The actor-musicians were very good. The story was pretty much what I expected – cautionary tales aimed for a mixed audience. A lot of the action was through ingenious puppetry, which was excellent. The theatre space was fabulous. Seating was more comfortable than I expected, and I had a jolly good time. The only downside was the awful walk from Shadwell along Cable Street. A warning to fellow pedestrians – go via Aldgate East and Leman Street. It won’t be much quicker, but it will be more pleasant.

Reading Challenge

I haven’t managed to actually read anything this week, but I did win a competition to win what I thought was one audio book, but which turned out to be three audio books.

IMG_0987

Posted in audio, books, food, Theatre

Week 38

The autumn equinox this week heralded the start of probably my favourite season. Long-sleeved dresses, thick tights, woolly jumpers and warming food. I look forward to Harvest festivals, Halloween and bonfire night, and a new batch of cookery books.

Theatre

Shakespeare’s Globe

Tristan Bernard: Boudica 

IMG_0940

The Globe is a much better experience when the weather is cooler. And it pays to invest in a seat in the gallery, a seat cushion, and a backrest. Comfortably ensconced, I thoroughly enjoyed this play. Gina McKee is a wonderful actor, of course, and the rest of the cast were brilliant, too. The atmosphere was wonderful, and the production was well worth seeing. The subject matter is well-known, and this was a straightforward telling of the story, but with a main theme being the differing aftermaths of the two daughters’ experience at the hands of the Romans.  It was gritty at times, and funny at times -I liked the dry humour of the Roman sentries and the brilliant choice of “LondonCalling” for the musical interlude. I recommend this.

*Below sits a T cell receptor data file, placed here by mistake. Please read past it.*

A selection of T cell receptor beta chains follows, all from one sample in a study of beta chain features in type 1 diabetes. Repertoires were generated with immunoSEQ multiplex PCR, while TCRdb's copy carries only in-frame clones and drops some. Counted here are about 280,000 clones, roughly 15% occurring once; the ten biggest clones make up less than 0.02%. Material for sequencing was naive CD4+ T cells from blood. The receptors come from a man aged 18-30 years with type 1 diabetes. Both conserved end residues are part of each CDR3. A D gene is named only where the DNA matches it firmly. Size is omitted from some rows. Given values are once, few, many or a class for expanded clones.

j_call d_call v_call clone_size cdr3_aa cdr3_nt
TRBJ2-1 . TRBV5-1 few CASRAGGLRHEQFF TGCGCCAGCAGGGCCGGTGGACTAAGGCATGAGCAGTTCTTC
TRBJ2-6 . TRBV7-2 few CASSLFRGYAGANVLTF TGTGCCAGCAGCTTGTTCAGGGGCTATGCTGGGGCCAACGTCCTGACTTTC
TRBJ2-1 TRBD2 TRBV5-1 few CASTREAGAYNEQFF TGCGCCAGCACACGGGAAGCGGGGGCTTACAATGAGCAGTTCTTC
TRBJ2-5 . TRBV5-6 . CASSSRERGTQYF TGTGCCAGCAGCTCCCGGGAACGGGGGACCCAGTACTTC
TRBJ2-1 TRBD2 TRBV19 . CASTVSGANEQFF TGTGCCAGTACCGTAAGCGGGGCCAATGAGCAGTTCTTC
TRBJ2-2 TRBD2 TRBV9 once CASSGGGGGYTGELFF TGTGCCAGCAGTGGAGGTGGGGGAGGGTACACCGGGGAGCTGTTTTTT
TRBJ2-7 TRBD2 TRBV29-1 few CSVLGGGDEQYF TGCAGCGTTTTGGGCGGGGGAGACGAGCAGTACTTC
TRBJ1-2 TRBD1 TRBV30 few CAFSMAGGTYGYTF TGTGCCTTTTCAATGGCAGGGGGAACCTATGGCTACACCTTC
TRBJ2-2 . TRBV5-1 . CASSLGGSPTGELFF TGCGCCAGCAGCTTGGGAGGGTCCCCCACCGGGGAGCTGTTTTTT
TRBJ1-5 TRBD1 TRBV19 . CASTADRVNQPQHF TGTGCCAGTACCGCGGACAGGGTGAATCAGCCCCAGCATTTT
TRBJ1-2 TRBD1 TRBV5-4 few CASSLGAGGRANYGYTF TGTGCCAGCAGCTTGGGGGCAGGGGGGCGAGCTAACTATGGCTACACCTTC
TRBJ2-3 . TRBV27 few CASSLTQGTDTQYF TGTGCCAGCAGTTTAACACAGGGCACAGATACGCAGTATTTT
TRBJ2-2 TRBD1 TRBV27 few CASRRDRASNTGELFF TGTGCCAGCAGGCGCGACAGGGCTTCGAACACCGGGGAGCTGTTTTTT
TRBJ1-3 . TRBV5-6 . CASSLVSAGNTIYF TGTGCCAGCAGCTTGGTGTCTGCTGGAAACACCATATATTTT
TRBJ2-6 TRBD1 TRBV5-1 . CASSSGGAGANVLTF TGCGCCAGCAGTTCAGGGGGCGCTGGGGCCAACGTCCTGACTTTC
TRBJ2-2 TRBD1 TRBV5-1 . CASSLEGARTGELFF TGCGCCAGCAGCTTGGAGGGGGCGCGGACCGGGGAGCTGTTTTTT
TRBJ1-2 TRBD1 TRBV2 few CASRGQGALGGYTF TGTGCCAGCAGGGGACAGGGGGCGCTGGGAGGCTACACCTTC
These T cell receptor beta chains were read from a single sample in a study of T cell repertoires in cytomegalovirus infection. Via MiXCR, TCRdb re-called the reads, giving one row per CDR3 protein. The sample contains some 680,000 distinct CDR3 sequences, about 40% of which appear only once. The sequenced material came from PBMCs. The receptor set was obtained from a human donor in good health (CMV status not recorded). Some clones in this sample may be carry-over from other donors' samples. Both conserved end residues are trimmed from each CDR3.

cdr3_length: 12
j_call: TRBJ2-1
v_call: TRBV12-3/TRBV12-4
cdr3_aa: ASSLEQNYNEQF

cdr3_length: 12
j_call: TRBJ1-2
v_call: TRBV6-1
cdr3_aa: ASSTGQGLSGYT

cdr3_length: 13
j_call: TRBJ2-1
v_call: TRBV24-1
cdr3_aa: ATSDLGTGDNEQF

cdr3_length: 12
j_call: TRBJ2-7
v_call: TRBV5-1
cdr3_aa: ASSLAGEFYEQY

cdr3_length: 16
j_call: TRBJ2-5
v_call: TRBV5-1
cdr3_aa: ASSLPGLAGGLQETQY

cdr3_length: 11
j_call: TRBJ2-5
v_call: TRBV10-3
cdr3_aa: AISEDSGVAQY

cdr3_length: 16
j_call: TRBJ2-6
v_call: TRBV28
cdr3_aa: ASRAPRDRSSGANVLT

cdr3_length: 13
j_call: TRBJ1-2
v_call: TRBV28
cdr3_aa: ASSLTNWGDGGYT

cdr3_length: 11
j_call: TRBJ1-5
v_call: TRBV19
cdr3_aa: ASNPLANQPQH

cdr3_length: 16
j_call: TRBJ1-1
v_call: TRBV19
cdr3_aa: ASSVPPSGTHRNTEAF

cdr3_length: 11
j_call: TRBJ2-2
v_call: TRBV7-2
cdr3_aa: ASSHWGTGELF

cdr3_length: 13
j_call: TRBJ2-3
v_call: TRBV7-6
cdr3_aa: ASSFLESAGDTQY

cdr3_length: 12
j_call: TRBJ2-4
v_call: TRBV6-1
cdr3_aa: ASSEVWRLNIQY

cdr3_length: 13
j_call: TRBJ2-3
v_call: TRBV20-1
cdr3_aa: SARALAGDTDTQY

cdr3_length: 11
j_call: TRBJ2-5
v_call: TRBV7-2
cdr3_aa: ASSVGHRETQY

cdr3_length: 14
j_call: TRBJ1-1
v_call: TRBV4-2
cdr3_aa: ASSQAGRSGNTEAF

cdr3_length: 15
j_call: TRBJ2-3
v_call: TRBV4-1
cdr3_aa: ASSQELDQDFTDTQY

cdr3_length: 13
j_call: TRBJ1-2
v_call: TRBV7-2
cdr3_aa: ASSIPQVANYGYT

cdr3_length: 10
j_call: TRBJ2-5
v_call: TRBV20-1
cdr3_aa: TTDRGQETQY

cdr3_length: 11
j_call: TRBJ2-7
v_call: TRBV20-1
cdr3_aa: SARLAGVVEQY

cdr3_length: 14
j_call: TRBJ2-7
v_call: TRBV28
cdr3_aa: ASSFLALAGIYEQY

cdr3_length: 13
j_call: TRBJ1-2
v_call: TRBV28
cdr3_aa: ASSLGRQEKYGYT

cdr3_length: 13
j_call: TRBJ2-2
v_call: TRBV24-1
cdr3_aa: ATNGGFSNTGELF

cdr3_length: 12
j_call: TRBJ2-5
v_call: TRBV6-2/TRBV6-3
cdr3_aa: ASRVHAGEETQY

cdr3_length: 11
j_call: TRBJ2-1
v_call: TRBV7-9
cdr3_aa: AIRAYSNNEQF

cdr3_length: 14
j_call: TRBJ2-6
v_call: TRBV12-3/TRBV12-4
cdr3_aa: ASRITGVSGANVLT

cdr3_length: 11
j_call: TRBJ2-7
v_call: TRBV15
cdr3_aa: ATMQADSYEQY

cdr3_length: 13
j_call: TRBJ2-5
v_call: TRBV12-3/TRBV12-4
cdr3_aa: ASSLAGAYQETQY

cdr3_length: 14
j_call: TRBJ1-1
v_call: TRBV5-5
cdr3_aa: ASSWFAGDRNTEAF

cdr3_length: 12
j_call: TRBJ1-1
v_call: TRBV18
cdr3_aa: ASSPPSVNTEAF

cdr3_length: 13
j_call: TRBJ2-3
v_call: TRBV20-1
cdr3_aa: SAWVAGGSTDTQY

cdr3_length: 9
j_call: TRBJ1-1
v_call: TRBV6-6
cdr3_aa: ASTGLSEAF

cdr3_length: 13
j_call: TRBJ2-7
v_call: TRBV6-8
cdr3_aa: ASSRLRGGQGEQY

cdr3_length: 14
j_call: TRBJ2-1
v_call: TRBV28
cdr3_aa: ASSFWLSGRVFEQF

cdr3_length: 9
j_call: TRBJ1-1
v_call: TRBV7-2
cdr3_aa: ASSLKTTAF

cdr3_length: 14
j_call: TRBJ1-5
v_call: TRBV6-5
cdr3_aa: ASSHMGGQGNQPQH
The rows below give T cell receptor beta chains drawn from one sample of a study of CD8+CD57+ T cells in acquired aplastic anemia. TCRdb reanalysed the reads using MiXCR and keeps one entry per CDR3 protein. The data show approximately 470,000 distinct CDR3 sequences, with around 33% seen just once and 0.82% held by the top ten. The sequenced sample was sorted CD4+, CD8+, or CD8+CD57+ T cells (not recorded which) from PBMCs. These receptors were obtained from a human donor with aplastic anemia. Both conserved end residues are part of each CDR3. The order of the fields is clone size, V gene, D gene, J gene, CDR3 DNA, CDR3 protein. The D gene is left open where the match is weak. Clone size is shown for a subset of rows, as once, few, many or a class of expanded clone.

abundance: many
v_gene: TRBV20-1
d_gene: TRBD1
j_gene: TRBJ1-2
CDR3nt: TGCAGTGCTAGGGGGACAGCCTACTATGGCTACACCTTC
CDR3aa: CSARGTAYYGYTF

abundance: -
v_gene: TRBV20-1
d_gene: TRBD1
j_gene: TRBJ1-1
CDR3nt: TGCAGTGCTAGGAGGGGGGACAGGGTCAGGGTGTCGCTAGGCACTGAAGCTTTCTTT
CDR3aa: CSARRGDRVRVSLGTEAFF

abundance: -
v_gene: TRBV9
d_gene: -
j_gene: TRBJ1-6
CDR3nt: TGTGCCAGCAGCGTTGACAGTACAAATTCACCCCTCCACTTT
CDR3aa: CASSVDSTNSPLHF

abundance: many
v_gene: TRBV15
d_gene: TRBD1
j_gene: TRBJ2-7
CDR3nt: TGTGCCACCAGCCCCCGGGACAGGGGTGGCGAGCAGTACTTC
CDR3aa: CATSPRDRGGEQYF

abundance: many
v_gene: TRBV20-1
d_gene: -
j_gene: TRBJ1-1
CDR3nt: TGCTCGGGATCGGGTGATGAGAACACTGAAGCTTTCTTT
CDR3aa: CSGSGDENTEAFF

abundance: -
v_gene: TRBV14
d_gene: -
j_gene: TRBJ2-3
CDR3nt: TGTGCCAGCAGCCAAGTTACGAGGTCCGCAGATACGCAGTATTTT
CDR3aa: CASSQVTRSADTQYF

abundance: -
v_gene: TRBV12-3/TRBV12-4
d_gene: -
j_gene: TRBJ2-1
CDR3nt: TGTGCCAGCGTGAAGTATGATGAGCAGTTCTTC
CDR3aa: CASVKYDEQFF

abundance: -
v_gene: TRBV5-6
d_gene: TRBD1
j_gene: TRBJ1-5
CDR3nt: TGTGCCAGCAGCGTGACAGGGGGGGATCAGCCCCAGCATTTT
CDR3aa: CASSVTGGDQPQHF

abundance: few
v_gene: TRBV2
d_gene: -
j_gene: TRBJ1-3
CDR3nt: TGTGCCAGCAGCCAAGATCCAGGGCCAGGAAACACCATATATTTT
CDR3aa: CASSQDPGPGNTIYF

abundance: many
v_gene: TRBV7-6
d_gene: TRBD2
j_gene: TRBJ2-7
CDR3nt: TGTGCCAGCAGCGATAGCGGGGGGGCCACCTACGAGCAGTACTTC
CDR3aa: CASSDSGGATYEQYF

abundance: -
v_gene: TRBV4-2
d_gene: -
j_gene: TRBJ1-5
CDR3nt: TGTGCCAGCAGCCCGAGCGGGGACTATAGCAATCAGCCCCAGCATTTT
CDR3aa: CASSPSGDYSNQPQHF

Reading

FullSizeRender.jpg

Three titles this week, bringing my progress towards my 100-books-in-2017 reading challenge to 75. The first up is one of GeorgesSimenon’sMaigret books, in audio CD format. I have to admit that I won this, rather than bought it.  Maigret is one of those detectives that everyone knows about. In my case, from very old TV programmes that I wasn’t that struck on. I do like the new Rowan Atkinson Maigret, and I hadn’t read any of the books until after seeing this version. I find the books themselves quite ordinary, and there are so many (76) of them. As with so many works that are translated to English, the story loses something in the translation, and I am never sure that I am hearing the author’s authentic voice. However, I found the audio recording of this story more enjoyable than I think I would have found the reading.

The second book is another crime novel, set in Reykjavik, and by one of my favourite authors, Arnaldur Indridason, who is one of a few authors who doesn’t seem to suffer in translation.  This is the first in a new series that does not feature dour detective Erlendur. I think I am going to like the new guys.

Finally, my first new cookbook for a while.  It does exactly as it says on the cover, and I have the six-hour lamb in the oven as I write this.